Looking for some feedback with my personal statement- constructive criticism, please. I dont have any amazing life-changing stories, i've never had the opportunity to work abroad... i'm just trying to communicate who i really am, and why i think i'd be a valuable student. Its just a beginning-
I grew up in the mountains, far removed from the suburban sprawl of my Northern Californian hometown. After school each day, I came home to a vast, remote world where my closest companions were my dogs and my thoughts. My father, an earth scientist, taught me to value my surroundings, to embrace nature enthusiastically and but also with humility. From a very early age, I had a powerful sense of just how small and inexperienced I was. Everything was so miraculously complex—much of it beyond the comprehension of even the most brilliant scientists—and I had a great deal to learn.
This sense of perspective, combined with the rural isolation of my childhood, made me tremendously introverted. I was shy and thoughtful, inclined to observe and absorb my surroundings, rather than express myself within them. While other children were on the playground, I often spent my time reading or just watching them, pondering our differences. My teachers loved me, but my peers thought I was “weird”. Their disapproval only heightened my shyness, made me more reluctant to speak.
During high school, as our nation was transformed by its new presidency, the events of 9/11 and the Iraq War, I was partially drawn out of my introverted bubble. With some friends, I formed a group: Students for Information and Action, or as we jokingly called it: the S.I.A. It was my first opportunity to project myself outwardly, and thus to develop a sense of myself in a social context. I found that I was a political junkie, a young activist and a fiercely righteous woman. During this transformation, however, I remained behind-the-scenes, helping my activist friends to write speeches and plan protests, but never taking the podium myself. I observed many of them as they cried for peace and denounced the institutions, and found that my own opinions were still too complex and tentative for such certitude.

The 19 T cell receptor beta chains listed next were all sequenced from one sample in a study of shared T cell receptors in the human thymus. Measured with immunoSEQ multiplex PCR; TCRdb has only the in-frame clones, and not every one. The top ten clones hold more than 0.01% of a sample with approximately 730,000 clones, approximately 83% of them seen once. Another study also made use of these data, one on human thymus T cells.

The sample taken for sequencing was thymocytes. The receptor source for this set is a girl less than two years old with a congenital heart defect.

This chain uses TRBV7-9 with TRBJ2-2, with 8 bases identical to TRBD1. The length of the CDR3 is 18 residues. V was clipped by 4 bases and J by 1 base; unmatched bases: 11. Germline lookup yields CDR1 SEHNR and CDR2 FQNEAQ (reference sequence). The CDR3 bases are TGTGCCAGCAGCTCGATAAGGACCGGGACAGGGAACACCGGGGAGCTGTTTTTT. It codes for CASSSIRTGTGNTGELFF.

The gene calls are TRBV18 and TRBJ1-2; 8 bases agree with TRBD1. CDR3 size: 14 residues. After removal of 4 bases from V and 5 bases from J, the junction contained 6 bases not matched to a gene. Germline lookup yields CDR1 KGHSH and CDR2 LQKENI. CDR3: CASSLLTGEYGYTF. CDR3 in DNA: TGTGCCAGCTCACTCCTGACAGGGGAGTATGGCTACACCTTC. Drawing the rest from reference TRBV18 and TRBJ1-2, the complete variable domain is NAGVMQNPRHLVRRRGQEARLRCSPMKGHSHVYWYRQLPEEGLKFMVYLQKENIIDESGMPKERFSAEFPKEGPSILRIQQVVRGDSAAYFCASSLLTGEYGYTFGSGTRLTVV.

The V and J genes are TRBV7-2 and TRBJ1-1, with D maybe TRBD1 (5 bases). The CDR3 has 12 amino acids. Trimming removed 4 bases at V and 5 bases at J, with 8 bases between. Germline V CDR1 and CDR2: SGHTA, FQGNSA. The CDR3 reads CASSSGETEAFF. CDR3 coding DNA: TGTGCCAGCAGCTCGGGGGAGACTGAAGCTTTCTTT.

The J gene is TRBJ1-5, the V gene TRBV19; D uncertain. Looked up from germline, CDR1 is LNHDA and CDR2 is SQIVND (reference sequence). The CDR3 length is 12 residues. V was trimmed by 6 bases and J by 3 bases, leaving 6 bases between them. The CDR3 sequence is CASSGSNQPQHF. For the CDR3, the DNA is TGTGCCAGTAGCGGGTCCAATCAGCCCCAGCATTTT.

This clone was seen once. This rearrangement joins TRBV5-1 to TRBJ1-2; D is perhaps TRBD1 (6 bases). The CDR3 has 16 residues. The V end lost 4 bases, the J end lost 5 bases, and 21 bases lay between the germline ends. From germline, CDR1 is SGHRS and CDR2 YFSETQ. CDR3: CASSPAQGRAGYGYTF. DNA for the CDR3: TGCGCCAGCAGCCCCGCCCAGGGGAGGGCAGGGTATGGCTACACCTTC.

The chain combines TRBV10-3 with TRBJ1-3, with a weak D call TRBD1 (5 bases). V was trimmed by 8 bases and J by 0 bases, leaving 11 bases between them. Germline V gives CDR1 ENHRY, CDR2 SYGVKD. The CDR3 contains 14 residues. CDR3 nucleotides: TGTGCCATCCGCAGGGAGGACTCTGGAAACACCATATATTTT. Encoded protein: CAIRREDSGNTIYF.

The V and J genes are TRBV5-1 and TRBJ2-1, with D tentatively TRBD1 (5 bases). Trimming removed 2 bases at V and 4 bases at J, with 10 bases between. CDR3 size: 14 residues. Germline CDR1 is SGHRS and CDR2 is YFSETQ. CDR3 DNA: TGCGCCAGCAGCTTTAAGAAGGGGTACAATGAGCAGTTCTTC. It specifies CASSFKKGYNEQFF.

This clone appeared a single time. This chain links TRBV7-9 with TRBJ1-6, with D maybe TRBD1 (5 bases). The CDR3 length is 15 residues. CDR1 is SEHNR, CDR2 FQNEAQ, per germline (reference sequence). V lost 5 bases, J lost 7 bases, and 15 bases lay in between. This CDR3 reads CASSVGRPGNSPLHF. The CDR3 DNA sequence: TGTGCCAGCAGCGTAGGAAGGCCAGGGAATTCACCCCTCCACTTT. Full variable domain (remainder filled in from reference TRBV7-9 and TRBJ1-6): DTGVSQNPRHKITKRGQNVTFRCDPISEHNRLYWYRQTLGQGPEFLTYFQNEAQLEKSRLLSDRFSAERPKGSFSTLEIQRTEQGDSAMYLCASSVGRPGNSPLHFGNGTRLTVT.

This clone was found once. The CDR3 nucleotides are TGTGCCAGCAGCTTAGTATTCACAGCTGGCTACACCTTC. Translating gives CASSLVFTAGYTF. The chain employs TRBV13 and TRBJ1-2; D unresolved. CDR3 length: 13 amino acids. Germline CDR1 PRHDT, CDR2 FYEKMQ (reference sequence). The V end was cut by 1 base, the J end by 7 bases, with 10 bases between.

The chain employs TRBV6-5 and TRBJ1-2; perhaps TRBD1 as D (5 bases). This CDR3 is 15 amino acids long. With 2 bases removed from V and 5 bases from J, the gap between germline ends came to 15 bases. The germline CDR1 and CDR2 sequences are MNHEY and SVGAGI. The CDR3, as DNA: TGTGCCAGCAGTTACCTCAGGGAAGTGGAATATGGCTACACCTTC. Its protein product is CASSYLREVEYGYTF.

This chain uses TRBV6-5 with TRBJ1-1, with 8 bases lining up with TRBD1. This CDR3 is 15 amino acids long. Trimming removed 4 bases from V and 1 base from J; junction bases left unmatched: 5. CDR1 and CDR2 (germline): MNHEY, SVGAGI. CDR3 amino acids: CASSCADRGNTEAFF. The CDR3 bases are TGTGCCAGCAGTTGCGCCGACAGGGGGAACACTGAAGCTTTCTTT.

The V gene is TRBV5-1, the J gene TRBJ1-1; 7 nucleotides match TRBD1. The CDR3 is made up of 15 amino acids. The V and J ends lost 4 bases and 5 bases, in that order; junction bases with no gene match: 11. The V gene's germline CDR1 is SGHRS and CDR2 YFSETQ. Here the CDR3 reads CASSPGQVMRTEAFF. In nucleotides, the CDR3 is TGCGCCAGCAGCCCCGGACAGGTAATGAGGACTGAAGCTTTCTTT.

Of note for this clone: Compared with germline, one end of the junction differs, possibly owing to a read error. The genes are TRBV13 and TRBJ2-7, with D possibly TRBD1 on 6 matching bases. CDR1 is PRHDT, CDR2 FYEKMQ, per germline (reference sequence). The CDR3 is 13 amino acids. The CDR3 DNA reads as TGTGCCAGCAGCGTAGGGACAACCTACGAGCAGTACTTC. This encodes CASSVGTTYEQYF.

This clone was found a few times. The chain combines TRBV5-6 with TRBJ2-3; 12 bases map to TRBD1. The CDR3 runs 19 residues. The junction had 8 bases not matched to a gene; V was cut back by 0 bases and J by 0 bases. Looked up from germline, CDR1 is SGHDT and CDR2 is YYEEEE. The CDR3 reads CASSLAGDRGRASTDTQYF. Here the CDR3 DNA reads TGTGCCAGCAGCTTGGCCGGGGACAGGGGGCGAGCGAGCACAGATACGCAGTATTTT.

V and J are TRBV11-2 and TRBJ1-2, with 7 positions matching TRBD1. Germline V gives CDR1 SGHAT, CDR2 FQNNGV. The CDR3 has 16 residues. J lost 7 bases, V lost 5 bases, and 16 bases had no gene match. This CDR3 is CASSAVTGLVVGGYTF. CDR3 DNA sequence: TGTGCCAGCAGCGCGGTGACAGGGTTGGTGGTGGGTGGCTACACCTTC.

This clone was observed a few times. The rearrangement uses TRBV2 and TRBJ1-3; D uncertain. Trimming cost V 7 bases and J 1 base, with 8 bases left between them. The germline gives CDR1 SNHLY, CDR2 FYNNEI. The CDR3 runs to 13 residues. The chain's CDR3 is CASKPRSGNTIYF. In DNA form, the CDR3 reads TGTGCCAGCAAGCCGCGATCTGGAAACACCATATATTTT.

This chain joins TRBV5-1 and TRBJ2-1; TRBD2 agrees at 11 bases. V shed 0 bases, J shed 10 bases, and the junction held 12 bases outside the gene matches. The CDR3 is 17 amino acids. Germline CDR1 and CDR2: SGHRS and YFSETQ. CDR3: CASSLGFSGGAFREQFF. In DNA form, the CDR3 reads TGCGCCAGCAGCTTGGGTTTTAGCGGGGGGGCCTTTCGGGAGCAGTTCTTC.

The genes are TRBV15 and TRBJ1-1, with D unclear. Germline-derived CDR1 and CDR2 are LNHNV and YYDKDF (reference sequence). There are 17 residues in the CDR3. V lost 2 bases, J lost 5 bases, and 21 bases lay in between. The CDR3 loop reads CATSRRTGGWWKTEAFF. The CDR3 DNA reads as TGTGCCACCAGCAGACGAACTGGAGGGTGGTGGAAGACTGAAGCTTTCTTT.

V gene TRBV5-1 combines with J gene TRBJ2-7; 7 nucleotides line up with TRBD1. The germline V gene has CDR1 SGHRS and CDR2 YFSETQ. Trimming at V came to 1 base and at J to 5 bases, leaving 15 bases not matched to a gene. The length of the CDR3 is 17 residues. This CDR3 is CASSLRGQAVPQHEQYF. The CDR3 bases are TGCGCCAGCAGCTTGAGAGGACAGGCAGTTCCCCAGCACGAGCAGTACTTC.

When it was time for college, I left my mountain home for the big city of Los Angeles. At first I was overwhelmed by the massive size of UCLA; the sheer number of students in each classroom was daunting for someone so shy. My grades reflected my anxieties during that first year, and I strongly considered transferring to a smaller institution. Determined to discover my voice, however, I persisted—I choose a major which fully engaged my passion for international politics, I immersed myself in reading and research and other scholarly pursuits, and I began to enroll in upper-division courses, with more opportunities to interact with both my peers and professors. Whereas the other motivated students thrived on classroom competition and leadership opportunities, I flourished on ideas. My introverted self found a perfect niche in scholarship, which demanded constant, keen observation and the perpetual deconstruction of concepts. Equipped with sharp analytical skills and an abundance of knowledge, I soon became a leader in many of my classes. My shy childhood self was disappearing, and in her place emerged a well-educated and confident young woman.
It was with this newfound confidence that I began my first internship with an international NGO, Global Partners for Development, which provided financial assistance for grassroots development projects in East Africa. Although my primary task was research, I quickly found that my ideas—as young and inexperienced as I was—were highly valued by my employers. For example, my suggestions for streamlining the project application process improved the organization’s efficiency, allowing them to review more project requests than before. For the first time in my life, I genuinely felt that I was an agent of change.
During my time at Global Partners, I developed strong opinions about the nature of donor involvement in international development. Eager to voice those opinions, I returned to UCLA and embarked on an honors research project, in which I further explored the advantages and disadvantages of having an outside organization facilitate “community-driven” development. I began as I have always begun—the quiet observer and meticulous researcher. Wading through rivers of rhetoric, deconstructing hundreds of project reports, I soon discovered my own unique and highly critical perspective. Most donors, I argued, had failed to produce an environment where local communities were actually in control of their own development projects. Examples like Global Partners, whose involvement was limited to facilitating and financing projects, were the exception. The final paper, a year's worth of research and drafting, was one of my proudest achievements. Not only was it a worthy piece of scholarship, but it was also a tangible embodiment of my perspective, projected outward into the world for all to see.
Since having finished that paper and graduated in June, I've continued to discover new ways of expressing myself and impacting the world around me. I initiated a Political Action Committee to combat the construction of a Las Vegas style Casino resort in my home county, which would have disastrous ecological and social impacts. Although I’m the youngest member of this group, I have taken a commanding voice in committee discussions and a great deal of responsibility as treasurer. I've also just gone back to work for Global Partners, now as an associate rather than an intern, and am excited about the year that I will spend there. Most of all, I am eagerly anticipating my future legal education, so that I can further sharpen my analytical and oral skills, and more precisely develop my voice.
I am ready to take the podium. I am ready for _______ Law School.